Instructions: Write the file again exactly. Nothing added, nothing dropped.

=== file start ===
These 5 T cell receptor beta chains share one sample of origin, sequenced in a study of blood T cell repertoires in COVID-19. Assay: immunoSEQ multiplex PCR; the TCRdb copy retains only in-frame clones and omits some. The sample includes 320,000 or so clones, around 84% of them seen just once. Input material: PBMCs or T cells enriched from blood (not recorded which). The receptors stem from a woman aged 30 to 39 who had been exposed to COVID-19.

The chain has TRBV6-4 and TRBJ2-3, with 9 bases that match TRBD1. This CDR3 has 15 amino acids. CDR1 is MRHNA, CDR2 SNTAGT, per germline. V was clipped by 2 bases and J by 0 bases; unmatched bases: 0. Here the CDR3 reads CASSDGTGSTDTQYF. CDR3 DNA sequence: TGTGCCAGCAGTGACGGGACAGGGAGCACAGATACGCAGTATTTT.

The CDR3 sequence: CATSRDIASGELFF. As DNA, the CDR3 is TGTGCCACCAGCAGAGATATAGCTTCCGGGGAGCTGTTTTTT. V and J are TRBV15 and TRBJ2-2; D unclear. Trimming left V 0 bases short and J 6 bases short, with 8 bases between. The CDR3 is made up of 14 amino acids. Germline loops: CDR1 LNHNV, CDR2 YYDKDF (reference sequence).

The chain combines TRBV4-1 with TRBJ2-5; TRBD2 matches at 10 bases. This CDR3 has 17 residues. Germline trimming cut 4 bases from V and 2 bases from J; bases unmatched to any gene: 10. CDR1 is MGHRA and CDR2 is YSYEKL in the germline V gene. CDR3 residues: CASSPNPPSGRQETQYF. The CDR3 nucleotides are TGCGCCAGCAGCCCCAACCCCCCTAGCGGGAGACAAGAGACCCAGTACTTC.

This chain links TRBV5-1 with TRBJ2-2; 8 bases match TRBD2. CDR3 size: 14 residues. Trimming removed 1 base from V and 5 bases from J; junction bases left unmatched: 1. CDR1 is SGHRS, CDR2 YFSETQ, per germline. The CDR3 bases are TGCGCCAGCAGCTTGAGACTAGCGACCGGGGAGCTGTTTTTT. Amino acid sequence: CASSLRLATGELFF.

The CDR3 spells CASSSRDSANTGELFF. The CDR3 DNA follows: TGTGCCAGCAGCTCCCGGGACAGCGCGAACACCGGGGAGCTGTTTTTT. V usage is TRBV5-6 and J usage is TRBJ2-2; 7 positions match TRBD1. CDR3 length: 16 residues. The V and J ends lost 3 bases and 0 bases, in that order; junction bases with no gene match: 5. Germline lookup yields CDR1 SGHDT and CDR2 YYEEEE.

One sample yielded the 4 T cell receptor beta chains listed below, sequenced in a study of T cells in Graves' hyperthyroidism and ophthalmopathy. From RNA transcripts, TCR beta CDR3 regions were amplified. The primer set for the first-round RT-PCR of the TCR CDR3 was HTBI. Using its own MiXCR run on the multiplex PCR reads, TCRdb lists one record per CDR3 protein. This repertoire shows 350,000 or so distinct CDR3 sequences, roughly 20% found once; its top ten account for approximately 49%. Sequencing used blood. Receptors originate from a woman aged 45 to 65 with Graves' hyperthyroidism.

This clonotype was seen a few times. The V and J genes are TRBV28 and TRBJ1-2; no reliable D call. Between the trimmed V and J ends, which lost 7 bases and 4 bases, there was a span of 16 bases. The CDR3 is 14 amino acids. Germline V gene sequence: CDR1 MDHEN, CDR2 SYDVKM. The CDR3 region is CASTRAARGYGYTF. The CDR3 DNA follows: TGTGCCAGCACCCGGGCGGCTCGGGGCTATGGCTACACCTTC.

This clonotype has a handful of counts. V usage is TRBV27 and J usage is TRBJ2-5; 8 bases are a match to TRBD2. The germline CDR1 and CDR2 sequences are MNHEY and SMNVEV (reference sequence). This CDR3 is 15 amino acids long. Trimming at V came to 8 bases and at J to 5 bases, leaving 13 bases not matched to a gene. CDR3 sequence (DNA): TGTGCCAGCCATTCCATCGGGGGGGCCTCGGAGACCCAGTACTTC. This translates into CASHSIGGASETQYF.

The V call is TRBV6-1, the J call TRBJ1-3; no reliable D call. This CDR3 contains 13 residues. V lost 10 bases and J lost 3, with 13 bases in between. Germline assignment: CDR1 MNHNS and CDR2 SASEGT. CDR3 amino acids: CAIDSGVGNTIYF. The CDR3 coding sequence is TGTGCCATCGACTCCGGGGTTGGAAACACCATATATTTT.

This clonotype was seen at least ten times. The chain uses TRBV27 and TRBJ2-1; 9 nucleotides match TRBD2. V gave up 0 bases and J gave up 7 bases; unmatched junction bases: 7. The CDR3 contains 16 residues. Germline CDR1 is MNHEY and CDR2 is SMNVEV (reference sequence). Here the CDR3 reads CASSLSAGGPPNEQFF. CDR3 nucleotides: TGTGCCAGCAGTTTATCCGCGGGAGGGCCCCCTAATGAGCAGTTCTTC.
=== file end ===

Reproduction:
These 5 T cell receptor beta chains share one sample of origin, sequenced in a study of blood T cell repertoires in COVID-19. Assay: immunoSEQ multiplex PCR; the TCRdb copy retains only in-frame clones and omits some. The sample includes 320,000 or so clones, around 84% of them seen just once. Input material: PBMCs or T cells enriched from blood (not recorded which). The receptors stem from a woman aged 30 to 39 who had been exposed to COVID-19.

The chain has TRBV6-4 and TRBJ2-3, with 9 bases that match TRBD1. This CDR3 has 15 amino acids. CDR1 is MRHNA, CDR2 SNTAGT, per germline. V was clipped by 2 bases and J by 0 bases; unmatched bases: 0. Here the CDR3 reads CASSDGTGSTDTQYF. CDR3 DNA sequence: TGTGCCAGCAGTGACGGGACAGGGAGCACAGATACGCAGTATTTT.

The CDR3 sequence: CATSRDIASGELFF. As DNA, the CDR3 is TGTGCCACCAGCAGAGATATAGCTTCCGGGGAGCTGTTTTTT. V and J are TRBV15 and TRBJ2-2; D unclear. Trimming left V 0 bases short and J 6 bases short, with 8 bases between. The CDR3 is made up of 14 amino acids. Germline loops: CDR1 LNHNV, CDR2 YYDKDF (reference sequence).

The chain combines TRBV4-1 with TRBJ2-5; TRBD2 matches at 10 bases. This CDR3 has 17 residues. Germline trimming cut 4 bases from V and 2 bases from J; bases unmatched to any gene: 10. CDR1 is MGHRA and CDR2 is YSYEKL in the germline V gene. CDR3 residues: CASSPNPPSGRQETQYF. The CDR3 nucleotides are TGCGCCAGCAGCCCCAACCCCCCTAGCGGGAGACAAGAGACCCAGTACTTC.

This chain links TRBV5-1 with TRBJ2-2; 8 bases match TRBD2. CDR3 size: 14 residues. Trimming removed 1 base from V and 5 bases from J; junction bases left unmatched: 1. CDR1 is SGHRS, CDR2 YFSETQ, per germline. The CDR3 bases are TGCGCCAGCAGCTTGAGACTAGCGACCGGGGAGCTGTTTTTT. Amino acid sequence: CASSLRLATGELFF.

The CDR3 spells CASSSRDSANTGELFF. The CDR3 DNA follows: TGTGCCAGCAGCTCCCGGGACAGCGCGAACACCGGGGAGCTGTTTTTT. V usage is TRBV5-6 and J usage is TRBJ2-2; 7 positions match TRBD1. CDR3 length: 16 residues. The V and J ends lost 3 bases and 0 bases, in that order; junction bases with no gene match: 5. Germline lookup yields CDR1 SGHDT and CDR2 YYEEEE.

One sample yielded the 4 T cell receptor beta chains listed below, sequenced in a study of T cells in Graves' hyperthyroidism and ophthalmopathy. From RNA transcripts, TCR beta CDR3 regions were amplified. The primer set for the first-round RT-PCR of the TCR CDR3 was HTBI. Using its own MiXCR run on the multiplex PCR reads, TCRdb lists one record per CDR3 protein. This repertoire shows 350,000 or so distinct CDR3 sequences, roughly 20% found once; its top ten account for approximately 49%. Sequencing used blood. Receptors originate from a woman aged 45 to 65 with Graves' hyperthyroidism.

This clonotype was seen a few times. The V and J genes are TRBV28 and TRBJ1-2; no reliable D call. Between the trimmed V and J ends, which lost 7 bases and 4 bases, there was a span of 16 bases. The CDR3 is 14 amino acids. Germline V gene sequence: CDR1 MDHEN, CDR2 SYDVKM. The CDR3 region is CASTRAARGYGYTF. The CDR3 DNA follows: TGTGCCAGCACCCGGGCGGCTCGGGGCTATGGCTACACCTTC.

This clonotype has a handful of counts. V usage is TRBV27 and J usage is TRBJ2-5; 8 bases are a match to TRBD2. The germline CDR1 and CDR2 sequences are MNHEY and SMNVEV (reference sequence). This CDR3 is 15 amino acids long. Trimming at V came to 8 bases and at J to 5 bases, leaving 13 bases not matched to a gene. CDR3 sequence (DNA): TGTGCCAGCCATTCCATCGGGGGGGCCTCGGAGACCCAGTACTTC. This translates into CASHSIGGASETQYF.

The V call is TRBV6-1, the J call TRBJ1-3; no reliable D call. This CDR3 contains 13 residues. V lost 10 bases and J lost 3, with 13 bases in between. Germline assignment: CDR1 MNHNS and CDR2 SASEGT. CDR3 amino acids: CAIDSGVGNTIYF. The CDR3 coding sequence is TGTGCCATCGACTCCGGGGTTGGAAACACCATATATTTT.

This clonotype was seen at least ten times. The chain uses TRBV27 and TRBJ2-1; 9 nucleotides match TRBD2. V gave up 0 bases and J gave up 7 bases; unmatched junction bases: 7. The CDR3 contains 16 residues. Germline CDR1 is MNHEY and CDR2 is SMNVEV (reference sequence). Here the CDR3 reads CASSLSAGGPPNEQFF. CDR3 nucleotides: TGTGCCAGCAGTTTATCCGCGGGAGGGCCCCCTAATGAGCAGTTCTTC.